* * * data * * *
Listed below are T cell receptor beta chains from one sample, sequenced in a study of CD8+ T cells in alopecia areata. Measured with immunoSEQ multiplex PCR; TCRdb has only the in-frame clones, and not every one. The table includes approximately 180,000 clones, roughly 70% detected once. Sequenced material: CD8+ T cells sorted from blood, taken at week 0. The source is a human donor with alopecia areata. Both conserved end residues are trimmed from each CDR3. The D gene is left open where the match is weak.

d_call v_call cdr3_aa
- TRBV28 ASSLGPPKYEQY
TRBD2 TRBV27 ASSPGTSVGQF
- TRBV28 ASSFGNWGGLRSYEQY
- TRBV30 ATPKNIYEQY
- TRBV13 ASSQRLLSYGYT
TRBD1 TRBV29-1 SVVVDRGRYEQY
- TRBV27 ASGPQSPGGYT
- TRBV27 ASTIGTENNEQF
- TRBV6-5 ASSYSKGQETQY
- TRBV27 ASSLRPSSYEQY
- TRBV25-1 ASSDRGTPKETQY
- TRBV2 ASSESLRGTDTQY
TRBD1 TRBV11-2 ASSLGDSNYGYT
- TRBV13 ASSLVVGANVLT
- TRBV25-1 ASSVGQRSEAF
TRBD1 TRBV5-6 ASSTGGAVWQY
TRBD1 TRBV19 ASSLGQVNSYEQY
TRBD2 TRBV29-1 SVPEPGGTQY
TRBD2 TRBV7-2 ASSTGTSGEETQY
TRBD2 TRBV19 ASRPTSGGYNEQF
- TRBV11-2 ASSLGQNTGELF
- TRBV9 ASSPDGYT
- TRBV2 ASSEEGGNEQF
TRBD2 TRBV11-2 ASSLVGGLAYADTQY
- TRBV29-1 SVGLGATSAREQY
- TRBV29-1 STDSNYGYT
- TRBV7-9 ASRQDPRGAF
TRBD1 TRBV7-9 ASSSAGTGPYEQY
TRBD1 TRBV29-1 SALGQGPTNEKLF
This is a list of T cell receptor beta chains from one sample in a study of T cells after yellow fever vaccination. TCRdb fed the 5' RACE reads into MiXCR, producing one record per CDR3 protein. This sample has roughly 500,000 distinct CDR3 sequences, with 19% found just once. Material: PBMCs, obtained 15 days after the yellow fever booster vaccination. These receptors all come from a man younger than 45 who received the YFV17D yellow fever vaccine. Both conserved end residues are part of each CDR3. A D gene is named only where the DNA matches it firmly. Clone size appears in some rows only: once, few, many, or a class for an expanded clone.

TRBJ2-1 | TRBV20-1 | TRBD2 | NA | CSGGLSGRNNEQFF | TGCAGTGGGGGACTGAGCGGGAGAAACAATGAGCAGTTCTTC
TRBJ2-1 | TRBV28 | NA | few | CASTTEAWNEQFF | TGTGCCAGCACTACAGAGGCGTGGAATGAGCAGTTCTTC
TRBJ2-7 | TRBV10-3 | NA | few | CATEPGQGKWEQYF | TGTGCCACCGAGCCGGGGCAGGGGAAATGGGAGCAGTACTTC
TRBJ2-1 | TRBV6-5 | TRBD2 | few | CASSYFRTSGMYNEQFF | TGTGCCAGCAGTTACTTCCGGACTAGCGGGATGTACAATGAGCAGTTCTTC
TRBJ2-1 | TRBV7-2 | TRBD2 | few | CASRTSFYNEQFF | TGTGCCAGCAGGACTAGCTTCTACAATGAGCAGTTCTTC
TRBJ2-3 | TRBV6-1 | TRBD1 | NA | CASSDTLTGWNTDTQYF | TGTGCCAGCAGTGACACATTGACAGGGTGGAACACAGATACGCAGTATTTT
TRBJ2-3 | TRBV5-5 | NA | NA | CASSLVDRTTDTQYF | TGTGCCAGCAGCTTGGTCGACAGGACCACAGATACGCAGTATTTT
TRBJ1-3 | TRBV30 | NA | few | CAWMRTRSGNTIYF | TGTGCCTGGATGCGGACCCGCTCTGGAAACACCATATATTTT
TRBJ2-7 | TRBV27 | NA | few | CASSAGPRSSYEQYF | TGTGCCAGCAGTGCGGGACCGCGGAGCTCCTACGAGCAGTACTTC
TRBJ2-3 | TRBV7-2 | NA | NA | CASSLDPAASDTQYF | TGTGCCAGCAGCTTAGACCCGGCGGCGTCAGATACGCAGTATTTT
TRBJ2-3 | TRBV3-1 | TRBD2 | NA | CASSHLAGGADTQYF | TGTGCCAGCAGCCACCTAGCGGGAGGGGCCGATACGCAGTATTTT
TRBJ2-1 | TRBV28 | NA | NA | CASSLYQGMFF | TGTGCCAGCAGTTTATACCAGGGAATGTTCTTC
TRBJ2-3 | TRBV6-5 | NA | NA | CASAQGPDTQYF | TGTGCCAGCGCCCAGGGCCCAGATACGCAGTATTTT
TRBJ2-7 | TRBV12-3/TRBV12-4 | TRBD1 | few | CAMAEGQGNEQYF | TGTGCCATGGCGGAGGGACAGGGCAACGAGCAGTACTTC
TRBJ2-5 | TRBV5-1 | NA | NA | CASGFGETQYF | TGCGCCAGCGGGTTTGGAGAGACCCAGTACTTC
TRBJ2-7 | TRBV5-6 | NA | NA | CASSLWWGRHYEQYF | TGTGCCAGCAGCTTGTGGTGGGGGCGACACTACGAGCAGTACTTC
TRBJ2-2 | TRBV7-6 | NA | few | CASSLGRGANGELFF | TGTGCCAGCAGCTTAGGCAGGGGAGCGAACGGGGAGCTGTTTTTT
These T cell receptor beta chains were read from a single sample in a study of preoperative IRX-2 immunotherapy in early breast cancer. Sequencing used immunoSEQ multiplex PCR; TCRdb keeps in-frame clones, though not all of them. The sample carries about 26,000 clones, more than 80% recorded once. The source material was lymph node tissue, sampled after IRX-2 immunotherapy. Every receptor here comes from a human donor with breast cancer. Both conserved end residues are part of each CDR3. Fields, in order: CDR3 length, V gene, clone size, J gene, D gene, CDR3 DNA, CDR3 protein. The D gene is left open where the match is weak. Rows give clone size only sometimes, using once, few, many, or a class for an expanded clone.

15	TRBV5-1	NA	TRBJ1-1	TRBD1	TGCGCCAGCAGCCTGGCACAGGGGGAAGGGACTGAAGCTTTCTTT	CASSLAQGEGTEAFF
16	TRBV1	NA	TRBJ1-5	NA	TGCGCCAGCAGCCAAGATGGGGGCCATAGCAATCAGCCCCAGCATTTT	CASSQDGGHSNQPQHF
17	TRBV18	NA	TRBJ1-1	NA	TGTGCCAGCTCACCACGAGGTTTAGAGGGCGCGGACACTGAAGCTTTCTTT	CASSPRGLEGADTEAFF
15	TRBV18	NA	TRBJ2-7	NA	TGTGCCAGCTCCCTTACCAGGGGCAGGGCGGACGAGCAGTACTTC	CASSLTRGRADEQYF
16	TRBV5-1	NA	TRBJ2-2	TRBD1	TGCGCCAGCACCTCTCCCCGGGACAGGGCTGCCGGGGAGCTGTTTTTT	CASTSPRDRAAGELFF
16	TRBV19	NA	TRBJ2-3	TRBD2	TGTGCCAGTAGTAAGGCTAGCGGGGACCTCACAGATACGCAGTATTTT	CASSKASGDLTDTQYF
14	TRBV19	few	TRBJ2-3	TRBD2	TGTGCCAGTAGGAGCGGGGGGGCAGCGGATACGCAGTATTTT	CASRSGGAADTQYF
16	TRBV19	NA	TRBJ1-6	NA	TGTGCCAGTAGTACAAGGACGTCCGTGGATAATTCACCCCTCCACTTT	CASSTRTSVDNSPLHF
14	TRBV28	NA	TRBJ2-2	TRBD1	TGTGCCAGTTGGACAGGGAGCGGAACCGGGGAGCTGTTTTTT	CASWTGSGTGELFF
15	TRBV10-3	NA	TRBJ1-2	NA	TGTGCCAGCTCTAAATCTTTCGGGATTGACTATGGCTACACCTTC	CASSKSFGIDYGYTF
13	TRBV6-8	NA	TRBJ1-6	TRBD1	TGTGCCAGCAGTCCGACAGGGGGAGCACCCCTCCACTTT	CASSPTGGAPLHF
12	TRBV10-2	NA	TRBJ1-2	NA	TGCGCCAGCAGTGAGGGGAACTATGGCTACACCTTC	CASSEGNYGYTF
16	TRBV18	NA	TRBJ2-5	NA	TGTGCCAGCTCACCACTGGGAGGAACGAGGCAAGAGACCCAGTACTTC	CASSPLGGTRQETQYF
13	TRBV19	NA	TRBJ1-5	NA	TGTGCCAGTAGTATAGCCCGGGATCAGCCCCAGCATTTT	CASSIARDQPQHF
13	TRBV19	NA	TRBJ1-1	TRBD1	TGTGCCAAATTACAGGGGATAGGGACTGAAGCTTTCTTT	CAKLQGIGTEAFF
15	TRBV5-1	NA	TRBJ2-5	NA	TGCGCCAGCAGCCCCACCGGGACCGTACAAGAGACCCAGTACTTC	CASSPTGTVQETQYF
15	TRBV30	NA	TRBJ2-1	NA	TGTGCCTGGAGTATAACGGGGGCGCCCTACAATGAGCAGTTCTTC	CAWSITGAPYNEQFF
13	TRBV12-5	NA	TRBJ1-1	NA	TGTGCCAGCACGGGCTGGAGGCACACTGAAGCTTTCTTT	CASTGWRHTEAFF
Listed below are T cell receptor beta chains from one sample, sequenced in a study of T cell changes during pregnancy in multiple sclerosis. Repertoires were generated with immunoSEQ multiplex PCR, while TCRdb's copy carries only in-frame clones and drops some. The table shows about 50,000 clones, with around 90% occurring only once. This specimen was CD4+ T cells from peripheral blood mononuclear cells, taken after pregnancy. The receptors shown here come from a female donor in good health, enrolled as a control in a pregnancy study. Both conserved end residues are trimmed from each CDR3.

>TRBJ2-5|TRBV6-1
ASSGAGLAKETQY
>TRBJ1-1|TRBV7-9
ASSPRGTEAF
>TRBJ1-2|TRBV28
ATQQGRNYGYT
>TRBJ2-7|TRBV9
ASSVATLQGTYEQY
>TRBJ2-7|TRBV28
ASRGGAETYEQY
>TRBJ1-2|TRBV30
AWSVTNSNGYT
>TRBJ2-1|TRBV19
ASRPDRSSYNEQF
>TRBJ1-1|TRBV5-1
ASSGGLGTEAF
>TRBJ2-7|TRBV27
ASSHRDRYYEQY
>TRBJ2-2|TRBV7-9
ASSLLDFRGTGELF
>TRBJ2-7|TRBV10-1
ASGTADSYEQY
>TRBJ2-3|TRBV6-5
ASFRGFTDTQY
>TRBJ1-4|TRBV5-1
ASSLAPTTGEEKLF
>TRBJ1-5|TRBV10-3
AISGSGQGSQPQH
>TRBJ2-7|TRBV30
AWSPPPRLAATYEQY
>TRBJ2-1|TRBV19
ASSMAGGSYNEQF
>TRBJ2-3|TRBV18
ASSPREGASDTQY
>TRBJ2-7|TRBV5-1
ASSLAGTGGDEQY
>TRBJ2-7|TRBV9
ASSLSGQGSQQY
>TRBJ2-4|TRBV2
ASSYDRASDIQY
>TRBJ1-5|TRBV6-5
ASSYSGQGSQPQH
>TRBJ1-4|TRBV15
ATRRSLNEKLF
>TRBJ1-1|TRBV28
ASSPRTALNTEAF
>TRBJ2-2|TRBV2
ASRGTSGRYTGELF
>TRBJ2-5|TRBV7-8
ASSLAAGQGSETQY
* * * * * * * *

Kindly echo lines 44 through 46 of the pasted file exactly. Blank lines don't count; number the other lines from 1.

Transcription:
TRBJ2-1 | TRBV28 | NA | NA | CASSLYQGMFF | TGTGCCAGCAGTTTATACCAGGGAATGTTCTTC
TRBJ2-3 | TRBV6-5 | NA | NA | CASAQGPDTQYF | TGTGCCAGCGCCCAGGGCCCAGATACGCAGTATTTT
TRBJ2-7 | TRBV12-3/TRBV12-4 | TRBD1 | few | CAMAEGQGNEQYF | TGTGCCATGGCGGAGGGACAGGGCAACGAGCAGTACTTC